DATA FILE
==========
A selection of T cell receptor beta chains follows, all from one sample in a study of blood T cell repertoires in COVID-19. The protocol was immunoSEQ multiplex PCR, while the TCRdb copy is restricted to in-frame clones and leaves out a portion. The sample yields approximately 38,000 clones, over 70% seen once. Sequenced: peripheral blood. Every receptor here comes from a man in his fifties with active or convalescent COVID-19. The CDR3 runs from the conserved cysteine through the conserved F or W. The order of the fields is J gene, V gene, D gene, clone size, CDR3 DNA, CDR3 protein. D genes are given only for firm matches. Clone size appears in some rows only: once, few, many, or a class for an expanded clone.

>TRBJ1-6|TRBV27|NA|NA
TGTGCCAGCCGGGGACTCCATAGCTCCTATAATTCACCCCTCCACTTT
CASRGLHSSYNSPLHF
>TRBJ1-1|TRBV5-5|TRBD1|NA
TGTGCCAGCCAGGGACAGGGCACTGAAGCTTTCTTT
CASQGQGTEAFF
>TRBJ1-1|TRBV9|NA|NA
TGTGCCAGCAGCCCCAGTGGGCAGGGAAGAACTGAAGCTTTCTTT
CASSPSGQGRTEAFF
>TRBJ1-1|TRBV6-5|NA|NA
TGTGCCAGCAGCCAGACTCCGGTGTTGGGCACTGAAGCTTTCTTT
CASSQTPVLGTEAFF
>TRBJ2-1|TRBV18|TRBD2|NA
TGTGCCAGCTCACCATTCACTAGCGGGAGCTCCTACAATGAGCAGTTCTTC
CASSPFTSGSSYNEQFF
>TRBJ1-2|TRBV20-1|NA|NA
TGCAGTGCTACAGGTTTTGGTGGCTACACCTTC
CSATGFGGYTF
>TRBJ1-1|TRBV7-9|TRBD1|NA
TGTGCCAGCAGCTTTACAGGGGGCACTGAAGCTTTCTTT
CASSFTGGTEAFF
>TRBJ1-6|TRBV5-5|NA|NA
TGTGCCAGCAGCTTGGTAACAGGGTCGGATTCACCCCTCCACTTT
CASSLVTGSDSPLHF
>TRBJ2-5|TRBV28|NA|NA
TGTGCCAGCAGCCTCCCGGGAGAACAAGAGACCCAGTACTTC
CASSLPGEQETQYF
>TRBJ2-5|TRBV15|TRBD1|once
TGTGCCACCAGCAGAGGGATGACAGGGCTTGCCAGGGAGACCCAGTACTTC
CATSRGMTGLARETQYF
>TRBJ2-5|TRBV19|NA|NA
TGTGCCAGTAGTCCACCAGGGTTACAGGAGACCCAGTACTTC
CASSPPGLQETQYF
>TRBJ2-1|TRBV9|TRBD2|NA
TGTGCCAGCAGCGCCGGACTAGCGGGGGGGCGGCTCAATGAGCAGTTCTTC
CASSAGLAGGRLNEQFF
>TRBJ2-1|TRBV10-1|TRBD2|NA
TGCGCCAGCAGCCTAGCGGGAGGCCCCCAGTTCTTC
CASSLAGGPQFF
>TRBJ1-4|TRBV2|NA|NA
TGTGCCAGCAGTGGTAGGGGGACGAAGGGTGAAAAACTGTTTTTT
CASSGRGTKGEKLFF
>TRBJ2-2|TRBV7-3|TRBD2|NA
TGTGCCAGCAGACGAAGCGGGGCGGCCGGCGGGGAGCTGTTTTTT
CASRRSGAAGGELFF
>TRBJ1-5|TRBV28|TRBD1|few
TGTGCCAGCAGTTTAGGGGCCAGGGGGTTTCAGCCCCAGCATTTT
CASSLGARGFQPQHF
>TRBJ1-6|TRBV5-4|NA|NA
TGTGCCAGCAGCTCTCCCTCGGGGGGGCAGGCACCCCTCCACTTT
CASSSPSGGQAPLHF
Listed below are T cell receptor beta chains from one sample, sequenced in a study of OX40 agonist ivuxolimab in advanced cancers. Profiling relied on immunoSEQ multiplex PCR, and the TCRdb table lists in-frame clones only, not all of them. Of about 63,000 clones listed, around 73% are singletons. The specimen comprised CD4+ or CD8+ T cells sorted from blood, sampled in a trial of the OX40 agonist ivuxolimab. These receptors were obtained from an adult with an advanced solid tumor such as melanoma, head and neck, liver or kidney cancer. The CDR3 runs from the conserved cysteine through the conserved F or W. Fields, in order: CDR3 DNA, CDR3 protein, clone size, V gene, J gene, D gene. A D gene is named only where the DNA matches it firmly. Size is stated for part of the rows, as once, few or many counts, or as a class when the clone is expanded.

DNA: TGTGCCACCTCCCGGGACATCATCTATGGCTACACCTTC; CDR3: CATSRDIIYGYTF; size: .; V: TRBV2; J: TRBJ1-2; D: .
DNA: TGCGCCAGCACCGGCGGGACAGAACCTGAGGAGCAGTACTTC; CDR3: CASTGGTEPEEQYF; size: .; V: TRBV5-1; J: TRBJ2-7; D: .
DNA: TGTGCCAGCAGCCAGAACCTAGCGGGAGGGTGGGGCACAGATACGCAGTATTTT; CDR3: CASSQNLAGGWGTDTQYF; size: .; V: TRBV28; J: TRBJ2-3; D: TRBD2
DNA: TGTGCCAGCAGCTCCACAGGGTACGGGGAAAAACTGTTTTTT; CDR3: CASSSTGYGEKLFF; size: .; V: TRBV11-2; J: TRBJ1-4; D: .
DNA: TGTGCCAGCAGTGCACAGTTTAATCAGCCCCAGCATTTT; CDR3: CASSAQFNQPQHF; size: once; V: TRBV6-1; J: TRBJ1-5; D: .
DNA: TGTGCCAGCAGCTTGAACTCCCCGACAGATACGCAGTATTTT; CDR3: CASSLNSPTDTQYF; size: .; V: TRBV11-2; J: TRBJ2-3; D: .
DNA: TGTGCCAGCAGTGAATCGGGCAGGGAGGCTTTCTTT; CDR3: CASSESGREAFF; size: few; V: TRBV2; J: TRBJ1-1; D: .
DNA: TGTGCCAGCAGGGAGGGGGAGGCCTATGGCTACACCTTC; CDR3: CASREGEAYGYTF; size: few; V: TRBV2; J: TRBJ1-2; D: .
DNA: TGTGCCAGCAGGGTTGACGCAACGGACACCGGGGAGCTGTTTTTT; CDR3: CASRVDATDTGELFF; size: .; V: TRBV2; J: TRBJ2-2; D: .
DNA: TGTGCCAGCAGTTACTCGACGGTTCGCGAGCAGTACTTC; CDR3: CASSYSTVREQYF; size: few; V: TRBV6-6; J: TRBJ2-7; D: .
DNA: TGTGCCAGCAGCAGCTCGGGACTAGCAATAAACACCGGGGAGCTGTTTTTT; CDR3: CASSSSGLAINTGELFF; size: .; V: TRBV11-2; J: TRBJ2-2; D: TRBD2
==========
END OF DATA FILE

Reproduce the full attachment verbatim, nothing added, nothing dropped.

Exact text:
A selection of T cell receptor beta chains follows, all from one sample in a study of blood T cell repertoires in COVID-19. The protocol was immunoSEQ multiplex PCR, while the TCRdb copy is restricted to in-frame clones and leaves out a portion. The sample yields approximately 38,000 clones, over 70% seen once. Sequenced: peripheral blood. Every receptor here comes from a man in his fifties with active or convalescent COVID-19. The CDR3 runs from the conserved cysteine through the conserved F or W. The order of the fields is J gene, V gene, D gene, clone size, CDR3 DNA, CDR3 protein. D genes are given only for firm matches. Clone size appears in some rows only: once, few, many, or a class for an expanded clone.

>TRBJ1-6|TRBV27|NA|NA
TGTGCCAGCCGGGGACTCCATAGCTCCTATAATTCACCCCTCCACTTT
CASRGLHSSYNSPLHF
>TRBJ1-1|TRBV5-5|TRBD1|NA
TGTGCCAGCCAGGGACAGGGCACTGAAGCTTTCTTT
CASQGQGTEAFF
>TRBJ1-1|TRBV9|NA|NA
TGTGCCAGCAGCCCCAGTGGGCAGGGAAGAACTGAAGCTTTCTTT
CASSPSGQGRTEAFF
>TRBJ1-1|TRBV6-5|NA|NA
TGTGCCAGCAGCCAGACTCCGGTGTTGGGCACTGAAGCTTTCTTT
CASSQTPVLGTEAFF
>TRBJ2-1|TRBV18|TRBD2|NA
TGTGCCAGCTCACCATTCACTAGCGGGAGCTCCTACAATGAGCAGTTCTTC
CASSPFTSGSSYNEQFF
>TRBJ1-2|TRBV20-1|NA|NA
TGCAGTGCTACAGGTTTTGGTGGCTACACCTTC
CSATGFGGYTF
>TRBJ1-1|TRBV7-9|TRBD1|NA
TGTGCCAGCAGCTTTACAGGGGGCACTGAAGCTTTCTTT
CASSFTGGTEAFF
>TRBJ1-6|TRBV5-5|NA|NA
TGTGCCAGCAGCTTGGTAACAGGGTCGGATTCACCCCTCCACTTT
CASSLVTGSDSPLHF
>TRBJ2-5|TRBV28|NA|NA
TGTGCCAGCAGCCTCCCGGGAGAACAAGAGACCCAGTACTTC
CASSLPGEQETQYF
>TRBJ2-5|TRBV15|TRBD1|once
TGTGCCACCAGCAGAGGGATGACAGGGCTTGCCAGGGAGACCCAGTACTTC
CATSRGMTGLARETQYF
>TRBJ2-5|TRBV19|NA|NA
TGTGCCAGTAGTCCACCAGGGTTACAGGAGACCCAGTACTTC
CASSPPGLQETQYF
>TRBJ2-1|TRBV9|TRBD2|NA
TGTGCCAGCAGCGCCGGACTAGCGGGGGGGCGGCTCAATGAGCAGTTCTTC
CASSAGLAGGRLNEQFF
>TRBJ2-1|TRBV10-1|TRBD2|NA
TGCGCCAGCAGCCTAGCGGGAGGCCCCCAGTTCTTC
CASSLAGGPQFF
>TRBJ1-4|TRBV2|NA|NA
TGTGCCAGCAGTGGTAGGGGGACGAAGGGTGAAAAACTGTTTTTT
CASSGRGTKGEKLFF
>TRBJ2-2|TRBV7-3|TRBD2|NA
TGTGCCAGCAGACGAAGCGGGGCGGCCGGCGGGGAGCTGTTTTTT
CASRRSGAAGGELFF
>TRBJ1-5|TRBV28|TRBD1|few
TGTGCCAGCAGTTTAGGGGCCAGGGGGTTTCAGCCCCAGCATTTT
CASSLGARGFQPQHF
>TRBJ1-6|TRBV5-4|NA|NA
TGTGCCAGCAGCTCTCCCTCGGGGGGGCAGGCACCCCTCCACTTT
CASSSPSGGQAPLHF
Listed below are T cell receptor beta chains from one sample, sequenced in a study of OX40 agonist ivuxolimab in advanced cancers. Profiling relied on immunoSEQ multiplex PCR, and the TCRdb table lists in-frame clones only, not all of them. Of about 63,000 clones listed, around 73% are singletons. The specimen comprised CD4+ or CD8+ T cells sorted from blood, sampled in a trial of the OX40 agonist ivuxolimab. These receptors were obtained from an adult with an advanced solid tumor such as melanoma, head and neck, liver or kidney cancer. The CDR3 runs from the conserved cysteine through the conserved F or W. Fields, in order: CDR3 DNA, CDR3 protein, clone size, V gene, J gene, D gene. A D gene is named only where the DNA matches it firmly. Size is stated for part of the rows, as once, few or many counts, or as a class when the clone is expanded.

DNA: TGTGCCACCTCCCGGGACATCATCTATGGCTACACCTTC; CDR3: CATSRDIIYGYTF; size: .; V: TRBV2; J: TRBJ1-2; D: .
DNA: TGCGCCAGCACCGGCGGGACAGAACCTGAGGAGCAGTACTTC; CDR3: CASTGGTEPEEQYF; size: .; V: TRBV5-1; J: TRBJ2-7; D: .
DNA: TGTGCCAGCAGCCAGAACCTAGCGGGAGGGTGGGGCACAGATACGCAGTATTTT; CDR3: CASSQNLAGGWGTDTQYF; size: .; V: TRBV28; J: TRBJ2-3; D: TRBD2
DNA: TGTGCCAGCAGCTCCACAGGGTACGGGGAAAAACTGTTTTTT; CDR3: CASSSTGYGEKLFF; size: .; V: TRBV11-2; J: TRBJ1-4; D: .
DNA: TGTGCCAGCAGTGCACAGTTTAATCAGCCCCAGCATTTT; CDR3: CASSAQFNQPQHF; size: once; V: TRBV6-1; J: TRBJ1-5; D: .
DNA: TGTGCCAGCAGCTTGAACTCCCCGACAGATACGCAGTATTTT; CDR3: CASSLNSPTDTQYF; size: .; V: TRBV11-2; J: TRBJ2-3; D: .
DNA: TGTGCCAGCAGTGAATCGGGCAGGGAGGCTTTCTTT; CDR3: CASSESGREAFF; size: few; V: TRBV2; J: TRBJ1-1; D: .
DNA: TGTGCCAGCAGGGAGGGGGAGGCCTATGGCTACACCTTC; CDR3: CASREGEAYGYTF; size: few; V: TRBV2; J: TRBJ1-2; D: .
DNA: TGTGCCAGCAGGGTTGACGCAACGGACACCGGGGAGCTGTTTTTT; CDR3: CASRVDATDTGELFF; size: .; V: TRBV2; J: TRBJ2-2; D: .
DNA: TGTGCCAGCAGTTACTCGACGGTTCGCGAGCAGTACTTC; CDR3: CASSYSTVREQYF; size: few; V: TRBV6-6; J: TRBJ2-7; D: .
DNA: TGTGCCAGCAGCAGCTCGGGACTAGCAATAAACACCGGGGAGCTGTTTTTT; CDR3: CASSSSGLAINTGELFF; size: .; V: TRBV11-2; J: TRBJ2-2; D: TRBD2